Balenciaga dress for three generationsPosted by Vivian McInerny, The Oregonian December 03, 2008 15:37PMCategories: DesignerStephanie YaoPicture from the Christie's auction house catalog showing the Balenciaga dress.
Stephanie YaoAlberta "Bertie" Church, daughter Leslie Leland and granddaughter Hannah Leland, not pictured, all wore the Balenciaga dress Church bought at a thrift store in 1957.
November 29, 2008
By Vivian McInerny
It was a dress with a past, a mysterious, glamorous past. Already old but not yet vintage in 1957, it hung waiting to be rediscovered in a Portland thrift shop.
"My mother and my sister both worked at the courthouse downtown, and I would go and meet them for lunch," Alberta "Bertie" Church, 75, recalls. "Sometimes we'd go in the Junior League thrift shop,"
One day, a woman working in the store said the most beautiful dress had come in that very morning. It was made to measure by a fancy designer during a trip to Paris and worn only a few times before its owner donated it to the charity shop. It was tiny, but it might fit Church.
"I took one look and said, 'How much is it?' " Church recalls.
The deep green silk gown had a taupe bustle and train that reached to the floor. It was extraordinary. But the price, $25, was an extravagance at a time when a new Sears catalog party dress cost $10.98.
The other women persuaded Church to at least try on the dress. It fit perfectly --the waist, the hips, the bust --as if it had been made for her. She stepped out from the dressing room.
"They just oohed and aahed," Church recalls.
But Church, newly wed to a Navy man, had no money and no reason to buy such a garment. "Where would I wear it?" she recalls asking.
Besides, she had only $5 in her purse. Her mother and sister dug through their pocketbooks and between the three of them, they came up with $20. The saleswoman dropped the price, and Church walked out with what she thought was the most beautiful dress she'd never wear.
"They had a Navy ball, a real fancy event where the men wear their whites, their dress uniforms," Church says. She wore the dress. "It was very elegant and simple, very eye-catching. I wore it with gloves and black shoes and stockings and all the undergarments that went with it."
When her husband was stationed in Hawaii, the dress went with them. Years passed. The newlyweds became parents. Their three daughters grew. The family moved a few times.
In 1977, daughter Leslie Leland was invited to a cotillion --a coming-out ball --but the Willamette University student had nothing to wear.
"Why don't we just try on the dress," Church recalls urging her daughter.
It fit like a glove, as if it had been made just for her.
"It was exquisite --strapless, no rips, no tears," Leland, now 50, says.
It was the era of the Bee Gees in bell bottoms, and the feathered hair of the "Charlie's Angels" stars was setting a trend, but the dress transcended time.
"I wore long black gloves and really high heels and fabulous shoes and had my hair done up," Leland recalls. "We drank Champagne."
For a while, the dress hung in her Salem closet.
Leland married; had a baby girl, Hannah; divorced. Church, too, divorced. Soon Leland, her daughter and Church moved in with Church's aging parents.
"I took care of my mom and dad and Hannah," Church says, "four generations living under one roof in Laurelhurst." The dress moved with them, alternating between a trunk and a closet.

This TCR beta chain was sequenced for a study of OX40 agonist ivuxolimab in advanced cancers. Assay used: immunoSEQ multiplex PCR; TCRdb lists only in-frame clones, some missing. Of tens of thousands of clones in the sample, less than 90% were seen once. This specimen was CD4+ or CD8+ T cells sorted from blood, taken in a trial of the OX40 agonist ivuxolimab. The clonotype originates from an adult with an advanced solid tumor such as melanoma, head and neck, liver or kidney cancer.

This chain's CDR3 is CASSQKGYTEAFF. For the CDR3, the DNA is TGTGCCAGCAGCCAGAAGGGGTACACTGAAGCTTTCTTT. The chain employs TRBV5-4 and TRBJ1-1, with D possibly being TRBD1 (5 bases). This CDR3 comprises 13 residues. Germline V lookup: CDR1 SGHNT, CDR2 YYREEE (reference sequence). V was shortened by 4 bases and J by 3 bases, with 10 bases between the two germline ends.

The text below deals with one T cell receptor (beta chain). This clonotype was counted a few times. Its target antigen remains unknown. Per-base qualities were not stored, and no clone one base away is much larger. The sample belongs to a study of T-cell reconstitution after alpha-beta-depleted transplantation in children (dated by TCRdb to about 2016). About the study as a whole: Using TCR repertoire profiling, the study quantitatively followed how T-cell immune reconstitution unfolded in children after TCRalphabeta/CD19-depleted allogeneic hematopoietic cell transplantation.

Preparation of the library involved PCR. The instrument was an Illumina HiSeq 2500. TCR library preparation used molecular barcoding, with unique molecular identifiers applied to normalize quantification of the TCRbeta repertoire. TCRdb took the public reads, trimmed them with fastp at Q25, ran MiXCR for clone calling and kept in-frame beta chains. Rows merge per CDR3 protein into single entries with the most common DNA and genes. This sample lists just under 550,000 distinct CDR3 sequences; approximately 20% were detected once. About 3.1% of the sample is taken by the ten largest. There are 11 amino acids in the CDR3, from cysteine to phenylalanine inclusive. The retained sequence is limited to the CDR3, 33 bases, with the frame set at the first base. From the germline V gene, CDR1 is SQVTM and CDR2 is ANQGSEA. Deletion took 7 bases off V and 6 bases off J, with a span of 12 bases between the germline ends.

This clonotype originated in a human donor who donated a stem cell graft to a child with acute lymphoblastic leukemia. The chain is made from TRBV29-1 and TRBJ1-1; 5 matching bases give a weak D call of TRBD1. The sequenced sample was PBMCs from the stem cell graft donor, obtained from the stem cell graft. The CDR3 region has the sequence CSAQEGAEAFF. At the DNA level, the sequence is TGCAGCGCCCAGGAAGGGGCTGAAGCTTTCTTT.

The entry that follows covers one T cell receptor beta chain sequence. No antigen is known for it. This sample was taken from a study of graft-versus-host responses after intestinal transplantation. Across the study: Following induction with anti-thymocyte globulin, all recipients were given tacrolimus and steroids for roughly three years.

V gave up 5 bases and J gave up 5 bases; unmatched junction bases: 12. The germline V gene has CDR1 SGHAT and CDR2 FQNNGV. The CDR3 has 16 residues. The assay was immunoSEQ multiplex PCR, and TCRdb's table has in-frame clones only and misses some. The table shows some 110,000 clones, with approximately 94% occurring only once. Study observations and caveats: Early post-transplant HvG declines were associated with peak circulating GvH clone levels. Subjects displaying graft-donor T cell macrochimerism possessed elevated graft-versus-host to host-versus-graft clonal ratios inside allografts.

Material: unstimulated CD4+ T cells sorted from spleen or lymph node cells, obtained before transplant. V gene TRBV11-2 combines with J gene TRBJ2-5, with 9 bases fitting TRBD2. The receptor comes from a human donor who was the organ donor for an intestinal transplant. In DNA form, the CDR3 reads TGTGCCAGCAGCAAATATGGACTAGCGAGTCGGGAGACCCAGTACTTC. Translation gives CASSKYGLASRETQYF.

"It was my favorite dress to try on as a kid," Hannah Leland, now 20, says. "I always wanted to wear it out. It was so glamorous."
She wore vintage dresses to the annual father-daughter dances at St. Mary's Academy --accompanied by her grandfather --but waited until her senior year to wear the dress. Like the jeans in "The Sisterhood of the Traveling Pants," it fit her size-4 body perfectly.
"I felt like a million bucks," she says. "I mean, who gets to wear a vintage couture gown at age 17?"
Hannah Leland attends Willamette University, her mother and aunts' alma mater, and is spending a year at a conservatory in Shanghai studying violin. She'd played the same instrument since she was a child and needed a new one to suit her growing size and talents. Last year, she found the perfect violin. It cost $12,000.
Around the same time the family was shopping for violins, Leslie Leland noticed magazine articles about a Spanish designer whose vintage designs had become sought after by collectors. The name -- Balenciaga --sounded familiar. The women once again pulled out the dress.
Cristobal Balenciaga opened his first boutique in 1913 in Spain and moved to Paris in 1937, retiring in 1968. He dressed European royalty, international society women and even America's first lady, Jacqueline Kennedy. His fashion credits include the chemise dress, baby doll, balloon skirt, cocoon coat, the Empire line in the 1950s --and the dress Bertie Church bought in 1957.
"This gal at the Junior League thrift shop . . . knew something about the dress. Even though she said she thought it originally cost $2,000 to $3,000, we thought, yeah, right," Church recalls. "At that age, I liked to thumb through the fashion magazines, but it just didn't register."
The family considered selling the dress online but then learned of an upcoming auction of midcentury designer clothes at Christie's in London. An English friend offered to deliver the dress in person. Hannah Leland was reluctant to sell it at first, but her practical side won out.
"It made sense to part with one valuable and beautiful keepsake for another, the dress for the violin," she said by e-mail from Shanghai. "It went towards something that I use every day, that I love and cherish . . . and I hope to pass the violin down as well."
The dress sold at auction this fall for 1,000 pounds, or about $1,800, enough to help with the cost of the violin.
The buyer chose to remain anonymous.
No report how the gown fits.
Vivian McInerny: 503-294-4076; firstname.lastname@example.org